Behind the Scenes of Beethoven 9
Posted on January 26, 2011
On 29 January 2011, Manchester Camerata conducted by Music Director Douglas Boyd and joined by the City of Birmingham Symphony Orchestra Chorus (CBSO) plus a team of top flight soloists: Rebecca von Lipinski (soprano), Anna Grevelius (mezzo soprano), Peter Wedd (tenor) and Roderick Williams (baritone) performed the magnificent Beethoven 9 in front of a capacity crowd at The Bridgewater Hall.
Below you can read and listen to comments from those taking part in the concert which not only was being recorded for later release, but was being filmed for showing on Medici.tv. Click the images to hear the interviews made on the day.
| ||Douglas Boyd – Conductor“I think that just doing the Beethoven is one of the most emotional things you can do – whether it’s attached to the end of an era or whatever. I suppose it’s added by the fact that I am doing it with my friends, people who have supported me over the years. And we’ve all grown together.”|
|Richard Howarth – Former Leader of Manchester Camerata|
It’s a challenge to keep the tension – about an hour and ten minutes, through the first 3 movements. The you need to keep some in reserve. So it’s a stamina thing from our point of view.”
Richard Williamson – Principal Viola
“It’s got absolutely everything in it – every single range of human emotion you could imagine. It’s quite a frightening piece to play in some ways because there’s so much there. It captures the heart in ways that so few pieces do.”
|Hannah Roberts – Principal Cello“People always feel that they want to pull out all the stops when Dougie’s at the helm. He’s taught us all a tremendous amount about all of the repertoir we’ve done with him, particularly the Beethoven. It’s been a tremendous privalege.”|| |
| ||Lawrence Perkins – Principal Bassoon“The thing about Beethoven’s Choral Symphony is that it’s such a massive piece and so different from any of the other symphonies, and in fact most of the orchestra’s repertoir. It’s an immensely difficult and challenging piece, but it’s also very exciting to play. You can’t have passengers at all, everybody has to give 100%” |
|Anna Grevelius – Mezzo-Soprano“My mother always told me, Anna – always wear a beautiful dress because nobody will hear you!! It’s a real ensemble piece – in this size there’s the possibility to play with each other in a different way, it’s more intimate.”|| |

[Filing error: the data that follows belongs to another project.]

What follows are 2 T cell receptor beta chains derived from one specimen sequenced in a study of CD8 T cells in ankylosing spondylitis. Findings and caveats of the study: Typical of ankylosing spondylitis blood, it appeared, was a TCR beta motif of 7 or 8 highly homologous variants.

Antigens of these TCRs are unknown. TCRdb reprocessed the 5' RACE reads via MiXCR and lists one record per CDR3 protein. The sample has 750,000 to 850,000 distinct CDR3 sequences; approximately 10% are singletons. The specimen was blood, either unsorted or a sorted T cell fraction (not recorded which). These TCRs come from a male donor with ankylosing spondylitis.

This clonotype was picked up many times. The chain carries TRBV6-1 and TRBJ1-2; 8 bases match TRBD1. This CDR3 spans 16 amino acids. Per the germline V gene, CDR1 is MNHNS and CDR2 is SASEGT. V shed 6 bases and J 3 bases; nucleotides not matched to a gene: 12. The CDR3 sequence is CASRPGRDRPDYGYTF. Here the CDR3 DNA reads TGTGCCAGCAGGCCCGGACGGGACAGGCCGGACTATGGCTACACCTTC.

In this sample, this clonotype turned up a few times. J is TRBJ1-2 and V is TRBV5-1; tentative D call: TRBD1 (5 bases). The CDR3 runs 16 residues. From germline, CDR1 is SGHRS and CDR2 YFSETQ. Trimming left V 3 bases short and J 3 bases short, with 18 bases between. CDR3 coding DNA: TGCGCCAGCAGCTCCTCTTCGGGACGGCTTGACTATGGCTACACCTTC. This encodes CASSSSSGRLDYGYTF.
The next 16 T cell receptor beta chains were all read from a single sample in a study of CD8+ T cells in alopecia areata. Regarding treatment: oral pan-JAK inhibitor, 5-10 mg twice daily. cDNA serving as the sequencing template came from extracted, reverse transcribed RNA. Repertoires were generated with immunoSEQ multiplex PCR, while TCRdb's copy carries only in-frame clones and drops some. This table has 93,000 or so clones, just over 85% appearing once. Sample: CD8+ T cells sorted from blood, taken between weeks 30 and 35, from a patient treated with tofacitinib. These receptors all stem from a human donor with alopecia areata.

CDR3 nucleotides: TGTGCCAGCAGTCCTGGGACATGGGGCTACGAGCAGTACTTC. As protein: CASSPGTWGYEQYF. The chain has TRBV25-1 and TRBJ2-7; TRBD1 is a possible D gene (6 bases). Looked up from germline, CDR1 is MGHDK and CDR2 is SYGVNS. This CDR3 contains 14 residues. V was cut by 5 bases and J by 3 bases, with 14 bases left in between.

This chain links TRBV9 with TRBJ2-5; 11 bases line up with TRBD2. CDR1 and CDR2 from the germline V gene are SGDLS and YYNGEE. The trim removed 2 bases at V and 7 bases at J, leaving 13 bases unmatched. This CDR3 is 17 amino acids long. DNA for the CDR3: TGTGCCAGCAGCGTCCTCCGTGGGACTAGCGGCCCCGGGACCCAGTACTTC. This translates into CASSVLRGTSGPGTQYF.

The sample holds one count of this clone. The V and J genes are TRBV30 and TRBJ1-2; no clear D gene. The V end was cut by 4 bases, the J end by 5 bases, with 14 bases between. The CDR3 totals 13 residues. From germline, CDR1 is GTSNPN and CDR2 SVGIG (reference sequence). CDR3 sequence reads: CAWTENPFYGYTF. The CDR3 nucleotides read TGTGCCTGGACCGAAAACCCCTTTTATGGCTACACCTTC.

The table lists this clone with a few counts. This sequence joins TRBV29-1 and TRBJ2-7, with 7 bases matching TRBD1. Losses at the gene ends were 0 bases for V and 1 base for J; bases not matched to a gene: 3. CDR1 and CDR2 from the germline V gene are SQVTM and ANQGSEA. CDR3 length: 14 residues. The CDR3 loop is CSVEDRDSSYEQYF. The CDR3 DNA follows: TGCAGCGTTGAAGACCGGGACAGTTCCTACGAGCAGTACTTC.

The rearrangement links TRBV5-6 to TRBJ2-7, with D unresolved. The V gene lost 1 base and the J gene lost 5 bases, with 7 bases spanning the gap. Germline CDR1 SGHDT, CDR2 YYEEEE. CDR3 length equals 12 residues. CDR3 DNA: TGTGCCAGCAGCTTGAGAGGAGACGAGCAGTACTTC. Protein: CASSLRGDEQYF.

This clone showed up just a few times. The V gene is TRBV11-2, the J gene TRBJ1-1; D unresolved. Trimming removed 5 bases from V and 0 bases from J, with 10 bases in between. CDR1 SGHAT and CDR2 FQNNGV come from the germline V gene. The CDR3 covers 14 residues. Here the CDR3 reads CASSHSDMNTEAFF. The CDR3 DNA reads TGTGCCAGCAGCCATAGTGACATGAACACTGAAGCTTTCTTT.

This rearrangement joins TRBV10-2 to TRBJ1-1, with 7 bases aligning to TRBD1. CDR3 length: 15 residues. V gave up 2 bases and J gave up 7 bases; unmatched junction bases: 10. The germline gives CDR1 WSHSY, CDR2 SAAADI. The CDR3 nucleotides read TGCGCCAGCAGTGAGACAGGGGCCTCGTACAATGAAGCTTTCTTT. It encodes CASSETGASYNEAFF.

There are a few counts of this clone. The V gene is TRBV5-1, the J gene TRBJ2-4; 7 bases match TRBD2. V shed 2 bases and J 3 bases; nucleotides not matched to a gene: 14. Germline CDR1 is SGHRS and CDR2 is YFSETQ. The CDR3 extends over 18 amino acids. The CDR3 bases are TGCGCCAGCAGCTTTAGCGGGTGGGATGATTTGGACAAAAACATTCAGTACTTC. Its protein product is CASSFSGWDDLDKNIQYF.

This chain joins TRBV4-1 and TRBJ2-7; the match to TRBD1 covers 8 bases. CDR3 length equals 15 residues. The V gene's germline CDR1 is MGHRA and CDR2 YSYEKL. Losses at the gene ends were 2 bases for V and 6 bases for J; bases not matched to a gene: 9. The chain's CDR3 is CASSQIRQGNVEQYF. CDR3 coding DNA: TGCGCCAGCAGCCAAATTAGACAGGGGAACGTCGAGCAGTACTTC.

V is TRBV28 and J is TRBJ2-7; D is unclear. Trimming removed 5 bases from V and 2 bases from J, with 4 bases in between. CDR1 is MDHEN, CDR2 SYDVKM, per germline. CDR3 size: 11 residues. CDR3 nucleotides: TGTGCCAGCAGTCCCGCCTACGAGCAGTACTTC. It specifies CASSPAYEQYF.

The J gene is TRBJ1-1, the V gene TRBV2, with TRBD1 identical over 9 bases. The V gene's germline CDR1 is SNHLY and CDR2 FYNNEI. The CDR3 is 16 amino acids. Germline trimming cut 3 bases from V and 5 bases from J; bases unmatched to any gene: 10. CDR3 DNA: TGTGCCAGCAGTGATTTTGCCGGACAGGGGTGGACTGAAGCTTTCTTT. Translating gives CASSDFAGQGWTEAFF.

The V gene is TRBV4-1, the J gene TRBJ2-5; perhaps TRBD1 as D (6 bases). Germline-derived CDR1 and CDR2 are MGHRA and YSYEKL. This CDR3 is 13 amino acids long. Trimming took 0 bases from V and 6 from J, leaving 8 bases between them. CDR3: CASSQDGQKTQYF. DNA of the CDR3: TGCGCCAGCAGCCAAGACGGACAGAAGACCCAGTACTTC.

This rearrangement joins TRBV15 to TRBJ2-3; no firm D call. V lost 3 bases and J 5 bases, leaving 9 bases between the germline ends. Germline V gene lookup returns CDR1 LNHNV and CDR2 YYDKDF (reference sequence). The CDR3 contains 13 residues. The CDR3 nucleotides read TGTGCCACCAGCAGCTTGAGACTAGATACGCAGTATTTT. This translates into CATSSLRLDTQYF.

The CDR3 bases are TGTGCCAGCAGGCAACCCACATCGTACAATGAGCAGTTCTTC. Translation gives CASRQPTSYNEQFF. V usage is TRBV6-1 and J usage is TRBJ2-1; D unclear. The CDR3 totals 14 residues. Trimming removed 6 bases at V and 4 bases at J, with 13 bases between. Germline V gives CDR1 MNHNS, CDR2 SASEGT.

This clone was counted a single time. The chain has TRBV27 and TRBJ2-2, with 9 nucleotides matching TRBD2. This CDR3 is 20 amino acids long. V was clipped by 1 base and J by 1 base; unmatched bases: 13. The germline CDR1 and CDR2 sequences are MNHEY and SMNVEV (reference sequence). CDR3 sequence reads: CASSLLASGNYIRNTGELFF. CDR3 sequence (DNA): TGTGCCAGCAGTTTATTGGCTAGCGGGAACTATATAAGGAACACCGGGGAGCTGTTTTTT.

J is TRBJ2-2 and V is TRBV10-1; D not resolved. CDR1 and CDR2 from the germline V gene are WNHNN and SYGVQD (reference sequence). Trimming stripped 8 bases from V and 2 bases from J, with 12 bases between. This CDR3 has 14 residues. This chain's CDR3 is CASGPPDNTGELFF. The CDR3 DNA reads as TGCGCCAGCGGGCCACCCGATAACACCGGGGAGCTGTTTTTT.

| ||Roderick Williams – Bass|
“The main job of all of us is to stop the orchestra – Not these Sounds, I say – he needs to express in words. I can imagine the shock in 1824 when all of a sudden, someone stands up and says – No, no, no, don’t do it like that, do it like this! It must have been cataclysmic.”
|David Lawrence – Associate Conductor, CBSO Chorus“It’s never the same each time they do it, it’s always different, and it is in those differences, different ideas and philosophies that the individual conductors want. that the choir find their interest. It’s a phenomenal piece.”|| |
| ||Professor Barry Cooper – Beethoven Expert from Manchester UniversityFor Wagner it proved that you couldn’t have music on its own, you had to have voices. Lots of other composers tried to immitate many of the ideas in the 9th. It’s such an amazing work in so many ways. Such depth, drama and such directness of appeal.”|
|Simon Norrington – Streaming TV Director|
“We’ve got four cameras and we’re taking the music feed from the people recording for the CD so that’s worked out really well. The sound quality is super. We’re taking all that to a streaming company, and then around the world. Whether they are in Brighouse or the Soloman Islands – they can see it weherever they are.”
| ||The Concert is now availble to watch for 60 days on Medici.tv|
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| ||Listen to a podcast about the day.|
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| ||Download a FREE Manchester Camerata Beethoven track|
This concert is being sponsored by Haden Freeman (HFL).